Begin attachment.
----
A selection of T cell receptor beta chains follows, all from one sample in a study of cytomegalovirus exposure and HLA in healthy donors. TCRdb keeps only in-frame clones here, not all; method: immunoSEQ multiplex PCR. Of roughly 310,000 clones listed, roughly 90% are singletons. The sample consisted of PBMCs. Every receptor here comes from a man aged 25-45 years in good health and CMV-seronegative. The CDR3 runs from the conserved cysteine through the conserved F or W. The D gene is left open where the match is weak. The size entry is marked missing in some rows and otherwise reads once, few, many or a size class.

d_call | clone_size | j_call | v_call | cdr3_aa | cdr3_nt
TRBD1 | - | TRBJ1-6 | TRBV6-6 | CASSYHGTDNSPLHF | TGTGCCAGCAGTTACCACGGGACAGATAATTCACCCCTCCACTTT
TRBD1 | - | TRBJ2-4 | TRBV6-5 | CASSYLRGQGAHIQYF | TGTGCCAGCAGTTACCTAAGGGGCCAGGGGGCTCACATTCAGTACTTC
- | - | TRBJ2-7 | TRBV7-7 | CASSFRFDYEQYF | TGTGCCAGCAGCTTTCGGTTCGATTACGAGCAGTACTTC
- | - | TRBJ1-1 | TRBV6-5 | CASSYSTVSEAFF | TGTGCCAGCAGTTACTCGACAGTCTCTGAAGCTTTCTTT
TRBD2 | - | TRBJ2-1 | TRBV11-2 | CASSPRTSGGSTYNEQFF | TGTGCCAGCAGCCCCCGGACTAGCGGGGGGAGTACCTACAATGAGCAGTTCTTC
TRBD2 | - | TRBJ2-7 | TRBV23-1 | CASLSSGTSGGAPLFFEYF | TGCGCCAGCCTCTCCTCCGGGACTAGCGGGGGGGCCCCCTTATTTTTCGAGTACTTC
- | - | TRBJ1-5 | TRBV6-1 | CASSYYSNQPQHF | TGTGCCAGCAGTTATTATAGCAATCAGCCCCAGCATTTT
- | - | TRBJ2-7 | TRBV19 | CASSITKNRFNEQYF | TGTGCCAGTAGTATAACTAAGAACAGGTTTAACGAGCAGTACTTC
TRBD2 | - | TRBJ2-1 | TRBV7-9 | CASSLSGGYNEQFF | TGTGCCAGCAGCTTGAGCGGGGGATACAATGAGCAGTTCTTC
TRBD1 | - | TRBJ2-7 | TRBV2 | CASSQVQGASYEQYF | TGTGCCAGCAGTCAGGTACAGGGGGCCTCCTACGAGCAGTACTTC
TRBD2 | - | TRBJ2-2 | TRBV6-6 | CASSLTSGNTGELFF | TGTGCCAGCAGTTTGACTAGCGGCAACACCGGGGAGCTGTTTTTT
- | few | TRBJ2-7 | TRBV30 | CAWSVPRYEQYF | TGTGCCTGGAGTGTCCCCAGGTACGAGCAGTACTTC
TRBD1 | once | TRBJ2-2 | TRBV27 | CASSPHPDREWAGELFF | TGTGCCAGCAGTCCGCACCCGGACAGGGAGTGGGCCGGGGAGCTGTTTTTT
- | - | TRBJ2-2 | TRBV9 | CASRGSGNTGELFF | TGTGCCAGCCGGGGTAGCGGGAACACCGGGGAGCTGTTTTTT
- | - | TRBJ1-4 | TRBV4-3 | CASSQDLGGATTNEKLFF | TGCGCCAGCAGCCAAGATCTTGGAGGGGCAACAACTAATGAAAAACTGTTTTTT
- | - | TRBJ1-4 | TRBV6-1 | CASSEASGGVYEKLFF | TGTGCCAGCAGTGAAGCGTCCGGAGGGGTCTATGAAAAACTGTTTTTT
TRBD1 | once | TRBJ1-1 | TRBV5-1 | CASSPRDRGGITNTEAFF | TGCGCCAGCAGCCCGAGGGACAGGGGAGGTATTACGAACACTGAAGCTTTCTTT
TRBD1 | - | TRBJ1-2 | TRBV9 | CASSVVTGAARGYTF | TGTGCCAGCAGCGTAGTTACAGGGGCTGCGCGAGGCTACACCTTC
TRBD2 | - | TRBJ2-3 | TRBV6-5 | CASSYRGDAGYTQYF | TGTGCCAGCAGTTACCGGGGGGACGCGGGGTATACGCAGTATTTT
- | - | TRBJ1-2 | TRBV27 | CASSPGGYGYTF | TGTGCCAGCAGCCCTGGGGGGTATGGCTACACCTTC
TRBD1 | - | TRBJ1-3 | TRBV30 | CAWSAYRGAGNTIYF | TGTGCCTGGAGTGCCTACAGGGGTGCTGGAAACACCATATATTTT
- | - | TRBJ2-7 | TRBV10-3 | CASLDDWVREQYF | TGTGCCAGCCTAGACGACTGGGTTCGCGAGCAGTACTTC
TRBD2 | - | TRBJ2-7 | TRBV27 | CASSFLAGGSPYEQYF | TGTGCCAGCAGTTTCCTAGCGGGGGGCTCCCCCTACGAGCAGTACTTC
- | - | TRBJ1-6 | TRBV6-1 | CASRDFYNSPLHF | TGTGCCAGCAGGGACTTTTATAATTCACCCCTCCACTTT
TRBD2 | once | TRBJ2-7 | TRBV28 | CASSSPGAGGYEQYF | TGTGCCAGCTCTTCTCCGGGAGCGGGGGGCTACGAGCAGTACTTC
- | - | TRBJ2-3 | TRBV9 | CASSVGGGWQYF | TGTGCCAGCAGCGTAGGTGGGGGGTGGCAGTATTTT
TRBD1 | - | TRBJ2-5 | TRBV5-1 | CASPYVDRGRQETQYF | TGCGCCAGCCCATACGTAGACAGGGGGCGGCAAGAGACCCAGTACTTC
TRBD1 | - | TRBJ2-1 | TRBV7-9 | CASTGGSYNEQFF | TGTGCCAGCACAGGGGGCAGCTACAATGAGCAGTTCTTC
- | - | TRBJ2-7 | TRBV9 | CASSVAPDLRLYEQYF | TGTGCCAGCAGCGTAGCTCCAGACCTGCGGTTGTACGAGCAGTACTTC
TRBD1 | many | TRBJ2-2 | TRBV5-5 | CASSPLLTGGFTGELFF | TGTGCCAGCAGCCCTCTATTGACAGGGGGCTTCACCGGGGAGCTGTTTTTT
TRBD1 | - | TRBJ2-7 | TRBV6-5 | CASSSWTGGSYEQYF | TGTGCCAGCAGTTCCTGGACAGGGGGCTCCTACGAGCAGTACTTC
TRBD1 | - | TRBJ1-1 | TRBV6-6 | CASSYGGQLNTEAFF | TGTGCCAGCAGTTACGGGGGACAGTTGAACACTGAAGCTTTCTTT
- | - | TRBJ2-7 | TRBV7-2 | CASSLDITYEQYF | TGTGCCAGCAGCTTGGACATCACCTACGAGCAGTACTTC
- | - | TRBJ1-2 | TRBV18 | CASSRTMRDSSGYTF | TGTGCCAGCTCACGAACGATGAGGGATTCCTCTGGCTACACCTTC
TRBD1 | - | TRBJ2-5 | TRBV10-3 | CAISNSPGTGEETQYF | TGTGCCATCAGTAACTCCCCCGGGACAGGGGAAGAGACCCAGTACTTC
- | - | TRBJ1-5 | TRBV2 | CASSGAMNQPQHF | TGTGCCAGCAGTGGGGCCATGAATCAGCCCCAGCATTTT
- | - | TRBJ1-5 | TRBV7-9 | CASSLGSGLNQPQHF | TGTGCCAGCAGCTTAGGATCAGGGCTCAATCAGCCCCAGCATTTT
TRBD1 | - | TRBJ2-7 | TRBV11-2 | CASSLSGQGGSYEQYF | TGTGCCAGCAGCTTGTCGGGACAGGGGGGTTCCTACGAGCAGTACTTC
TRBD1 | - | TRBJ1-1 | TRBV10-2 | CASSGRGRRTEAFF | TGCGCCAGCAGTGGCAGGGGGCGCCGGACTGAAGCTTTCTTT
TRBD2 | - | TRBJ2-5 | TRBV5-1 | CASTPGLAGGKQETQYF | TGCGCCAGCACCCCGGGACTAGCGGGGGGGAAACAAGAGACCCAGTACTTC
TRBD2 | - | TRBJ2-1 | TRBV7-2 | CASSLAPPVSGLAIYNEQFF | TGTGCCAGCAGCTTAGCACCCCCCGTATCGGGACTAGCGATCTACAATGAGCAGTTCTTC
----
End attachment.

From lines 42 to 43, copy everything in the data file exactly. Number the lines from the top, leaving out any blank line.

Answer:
TRBD2 | - | TRBJ2-5 | TRBV5-1 | CASTPGLAGGKQETQYF | TGCGCCAGCACCCCGGGACTAGCGGGGGGGAAACAAGAGACCCAGTACTTC
TRBD2 | - | TRBJ2-1 | TRBV7-2 | CASSLAPPVSGLAIYNEQFF | TGTGCCAGCAGCTTAGCACCCCCCGTATCGGGACTAGCGATCTACAATGAGCAGTTCTTC